It may be something Andrew Morris brings up in the Facebook group as well.


Mike, thank you for reporting the issue concerning my Visitors tab and Find search visitors. I really appreciate it.

Although I'm not the only one who has this problem. I know at least 2 other top directory ranking translators who receive almost no direct contacts via directories and also almost no visitors from there.
And see this thread from 2018 (this was the time when you started to disable clients to contact translators from proz mobile Proz Find and this was the time when many members didn't receive visitors via Proz Find directory):

https://www.proz.com/forum/prozcom_directory/326140-proz_find™_search_tool_alpha_speed_improvement_search_by_location_improved-page3.html#2749646

"Number of visitors decreased dramatically"

"I'm experiencing pretty much the same - hardly any visitors to my profile page since the Proz Find directory was introduced,"

Can you see the connection now?

I wrote in more threads many times: these "no visitors" periods are up and down.
When proz.com starts a new initiative, a new tool, a new feature that has a direct or indirect negative impact on directories, then visitors from directories are reduced. And when you started to navigate clients to job board then there were extremely many Hungarian jobs posted (many of us not interested in those) and no visitors and no direct contacts via Proz Find.

So it is not only my problem, but there are more of us.
Especially professional translators.

So this issue can be solved only by you, proz.com.


Kay Denney
 

Baran Keki  Identity Verified
Turkey
Local time: 03:15
Member
English to Turkish
+ ...
Not quite related to the topic being discussed but... Jun 8

Katalin Szilárd wrote:


Although I'm not the only one who has this problem. I know at least 2 other top directory ranking translators who receive almost no direct contacts via directories and also almost no visitors from there.
And see this thread from 2018 (this was the time when you started to disable clients to contact translators from proz mobile Proz Find and this was the time when many members didn't receive visitors via Proz Find directory):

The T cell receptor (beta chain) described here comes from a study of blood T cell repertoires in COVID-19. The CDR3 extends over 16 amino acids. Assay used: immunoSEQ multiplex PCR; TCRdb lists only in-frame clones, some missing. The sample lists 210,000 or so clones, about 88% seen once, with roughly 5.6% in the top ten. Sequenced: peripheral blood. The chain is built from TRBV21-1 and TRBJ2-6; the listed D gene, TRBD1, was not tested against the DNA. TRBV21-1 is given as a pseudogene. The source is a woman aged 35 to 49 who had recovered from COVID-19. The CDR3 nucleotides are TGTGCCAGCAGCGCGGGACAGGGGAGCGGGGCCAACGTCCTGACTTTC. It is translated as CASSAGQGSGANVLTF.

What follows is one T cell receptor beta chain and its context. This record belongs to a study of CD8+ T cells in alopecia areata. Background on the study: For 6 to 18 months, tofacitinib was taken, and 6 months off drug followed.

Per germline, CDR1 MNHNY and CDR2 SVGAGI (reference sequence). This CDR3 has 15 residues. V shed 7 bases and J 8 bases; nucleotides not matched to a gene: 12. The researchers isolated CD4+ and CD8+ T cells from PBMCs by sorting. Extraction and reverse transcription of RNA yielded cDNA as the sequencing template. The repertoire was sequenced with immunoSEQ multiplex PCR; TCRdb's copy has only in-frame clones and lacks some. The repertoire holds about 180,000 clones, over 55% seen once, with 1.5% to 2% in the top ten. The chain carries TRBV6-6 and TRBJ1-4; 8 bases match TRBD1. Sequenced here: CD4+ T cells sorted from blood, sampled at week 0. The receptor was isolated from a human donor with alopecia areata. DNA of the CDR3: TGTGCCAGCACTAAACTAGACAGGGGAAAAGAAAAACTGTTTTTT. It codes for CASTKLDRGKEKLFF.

https://www.proz.com/forum/prozcom_directory/326140-proz_find™_search_tool_alpha_speed_improvement_search_by_location_improved-page3.html#2749646

"Number of visitors decreased dramatically"

"I'm experiencing pretty much the same - hardly any visitors to my profile page since the Proz Find directory was introduced,"

Can you see the connection now?

I wrote in more threads many times: these "no visitors" periods are up and down.
When proz.com starts a new initiative, a new tool, a new feature that has a direct or indirect negative impact on directories, then visitors from directories are reduced. And when you started to navigate clients to job board then there were extremely many Hungarian jobs posted (many of us not interested in those) and no visitors and no direct contacts via Proz Find.

So it is not only my problem, but there are more of us.
Especially professional translators.

So this issue can be solved only by you, proz.com.




Earlier this year I discovered a very sobering fact about the Proz directory. While doing an SEO-related search on Google (I simply typed in "Turkish Translator" in the search box) I came across a link at the bottom of the first page saying "Proz English to Turkish Translators". I clicked on it, thinking this was the Proz translators directory (which it was) and expecting to see my profile somewhere on the second page. But, to my surprise, I couldn't. I was listed on the 9th page, and there were lots of non-paying members with less Kudoz points than I had were listed above me. I checked the directory directly on this website (clicking on the magnifying glass icon above), here I was listed on the second page, but in the directory directly accessible on Google I was listed on the 9th page. I reported this situation to Proz staff, they looked into it and said that the directory accessible on Google was an old one and it was there because it was 'cached' (they mentioned some other techie stuff that I don't recall now). Anyways, they removed that old directory (or rather updated it with the current one that you can access directly on this website). I don't know for how long that 'old directory' had existed before I chanced upon it, but it was certainly bad for business.
Though, having been alerted to this situation, the Proz staff may have updated the directories in other language pairs including yours, but you might want to do a similar search like I did.
I personally think that this website (Proz.com) is only used by translation agencies. A direct client looking for a translator would never try this website directly (they might not even know the existence of this website unless they come across it on a Google search), they simply Google a translator or go to those freelancer websites filled with bottom feeders.